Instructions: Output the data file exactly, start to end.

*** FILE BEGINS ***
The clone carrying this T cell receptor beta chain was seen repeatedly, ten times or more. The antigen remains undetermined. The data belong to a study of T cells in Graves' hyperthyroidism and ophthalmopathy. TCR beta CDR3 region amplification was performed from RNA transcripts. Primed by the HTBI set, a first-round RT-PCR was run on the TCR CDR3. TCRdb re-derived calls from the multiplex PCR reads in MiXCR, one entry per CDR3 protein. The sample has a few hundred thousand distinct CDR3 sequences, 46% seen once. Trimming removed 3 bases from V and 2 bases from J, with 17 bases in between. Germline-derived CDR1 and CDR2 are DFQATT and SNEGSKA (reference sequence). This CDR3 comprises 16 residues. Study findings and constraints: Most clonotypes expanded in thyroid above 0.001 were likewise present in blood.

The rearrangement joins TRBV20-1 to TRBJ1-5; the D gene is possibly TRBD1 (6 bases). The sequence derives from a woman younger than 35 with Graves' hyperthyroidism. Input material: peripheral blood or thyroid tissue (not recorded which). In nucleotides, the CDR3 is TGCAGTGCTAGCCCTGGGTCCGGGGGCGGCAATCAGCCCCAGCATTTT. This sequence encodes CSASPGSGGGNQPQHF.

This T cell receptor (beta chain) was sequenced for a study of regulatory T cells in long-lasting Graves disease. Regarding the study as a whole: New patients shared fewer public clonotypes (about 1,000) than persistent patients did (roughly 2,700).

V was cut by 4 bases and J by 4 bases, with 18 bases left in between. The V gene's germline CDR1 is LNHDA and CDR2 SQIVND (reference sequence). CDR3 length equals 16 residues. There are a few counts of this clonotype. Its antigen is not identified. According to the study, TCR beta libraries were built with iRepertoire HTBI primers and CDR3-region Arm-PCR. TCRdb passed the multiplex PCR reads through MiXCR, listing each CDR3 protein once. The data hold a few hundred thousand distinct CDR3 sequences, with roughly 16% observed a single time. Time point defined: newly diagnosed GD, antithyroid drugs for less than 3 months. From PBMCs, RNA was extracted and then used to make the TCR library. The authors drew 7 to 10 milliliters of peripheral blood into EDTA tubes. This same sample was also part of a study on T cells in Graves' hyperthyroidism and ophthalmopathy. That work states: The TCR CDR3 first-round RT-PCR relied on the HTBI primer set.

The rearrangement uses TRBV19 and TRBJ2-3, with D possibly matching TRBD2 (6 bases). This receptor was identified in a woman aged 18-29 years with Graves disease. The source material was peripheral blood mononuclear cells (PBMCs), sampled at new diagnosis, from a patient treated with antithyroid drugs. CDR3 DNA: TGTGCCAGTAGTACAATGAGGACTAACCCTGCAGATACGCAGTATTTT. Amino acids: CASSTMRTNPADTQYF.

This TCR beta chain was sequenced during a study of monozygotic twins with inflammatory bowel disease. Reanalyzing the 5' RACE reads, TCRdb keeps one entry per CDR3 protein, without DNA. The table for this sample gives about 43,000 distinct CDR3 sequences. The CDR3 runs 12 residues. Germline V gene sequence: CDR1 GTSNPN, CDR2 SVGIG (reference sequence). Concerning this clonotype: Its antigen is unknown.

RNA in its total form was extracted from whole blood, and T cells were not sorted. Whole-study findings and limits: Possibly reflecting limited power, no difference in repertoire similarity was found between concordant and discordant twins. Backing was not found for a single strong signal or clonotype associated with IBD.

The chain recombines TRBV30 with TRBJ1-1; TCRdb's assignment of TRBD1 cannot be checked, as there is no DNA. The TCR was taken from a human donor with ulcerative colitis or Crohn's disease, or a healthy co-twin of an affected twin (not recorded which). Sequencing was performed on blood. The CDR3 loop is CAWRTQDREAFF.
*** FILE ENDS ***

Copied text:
The clone carrying this T cell receptor beta chain was seen repeatedly, ten times or more. The antigen remains undetermined. The data belong to a study of T cells in Graves' hyperthyroidism and ophthalmopathy. TCR beta CDR3 region amplification was performed from RNA transcripts. Primed by the HTBI set, a first-round RT-PCR was run on the TCR CDR3. TCRdb re-derived calls from the multiplex PCR reads in MiXCR, one entry per CDR3 protein. The sample has a few hundred thousand distinct CDR3 sequences, 46% seen once. Trimming removed 3 bases from V and 2 bases from J, with 17 bases in between. Germline-derived CDR1 and CDR2 are DFQATT and SNEGSKA (reference sequence). This CDR3 comprises 16 residues. Study findings and constraints: Most clonotypes expanded in thyroid above 0.001 were likewise present in blood.

The rearrangement joins TRBV20-1 to TRBJ1-5; the D gene is possibly TRBD1 (6 bases). The sequence derives from a woman younger than 35 with Graves' hyperthyroidism. Input material: peripheral blood or thyroid tissue (not recorded which). In nucleotides, the CDR3 is TGCAGTGCTAGCCCTGGGTCCGGGGGCGGCAATCAGCCCCAGCATTTT. This sequence encodes CSASPGSGGGNQPQHF.

This T cell receptor (beta chain) was sequenced for a study of regulatory T cells in long-lasting Graves disease. Regarding the study as a whole: New patients shared fewer public clonotypes (about 1,000) than persistent patients did (roughly 2,700).

V was cut by 4 bases and J by 4 bases, with 18 bases left in between. The V gene's germline CDR1 is LNHDA and CDR2 SQIVND (reference sequence). CDR3 length equals 16 residues. There are a few counts of this clonotype. Its antigen is not identified. According to the study, TCR beta libraries were built with iRepertoire HTBI primers and CDR3-region Arm-PCR. TCRdb passed the multiplex PCR reads through MiXCR, listing each CDR3 protein once. The data hold a few hundred thousand distinct CDR3 sequences, with roughly 16% observed a single time. Time point defined: newly diagnosed GD, antithyroid drugs for less than 3 months. From PBMCs, RNA was extracted and then used to make the TCR library. The authors drew 7 to 10 milliliters of peripheral blood into EDTA tubes. This same sample was also part of a study on T cells in Graves' hyperthyroidism and ophthalmopathy. That work states: The TCR CDR3 first-round RT-PCR relied on the HTBI primer set.

The rearrangement uses TRBV19 and TRBJ2-3, with D possibly matching TRBD2 (6 bases). This receptor was identified in a woman aged 18-29 years with Graves disease. The source material was peripheral blood mononuclear cells (PBMCs), sampled at new diagnosis, from a patient treated with antithyroid drugs. CDR3 DNA: TGTGCCAGTAGTACAATGAGGACTAACCCTGCAGATACGCAGTATTTT. Amino acids: CASSTMRTNPADTQYF.

This TCR beta chain was sequenced during a study of monozygotic twins with inflammatory bowel disease. Reanalyzing the 5' RACE reads, TCRdb keeps one entry per CDR3 protein, without DNA. The table for this sample gives about 43,000 distinct CDR3 sequences. The CDR3 runs 12 residues. Germline V gene sequence: CDR1 GTSNPN, CDR2 SVGIG (reference sequence). Concerning this clonotype: Its antigen is unknown.

RNA in its total form was extracted from whole blood, and T cells were not sorted. Whole-study findings and limits: Possibly reflecting limited power, no difference in repertoire similarity was found between concordant and discordant twins. Backing was not found for a single strong signal or clonotype associated with IBD.

The chain recombines TRBV30 with TRBJ1-1; TCRdb's assignment of TRBD1 cannot be checked, as there is no DNA. The TCR was taken from a human donor with ulcerative colitis or Crohn's disease, or a healthy co-twin of an affected twin (not recorded which). Sequencing was performed on blood. The CDR3 loop is CAWRTQDREAFF.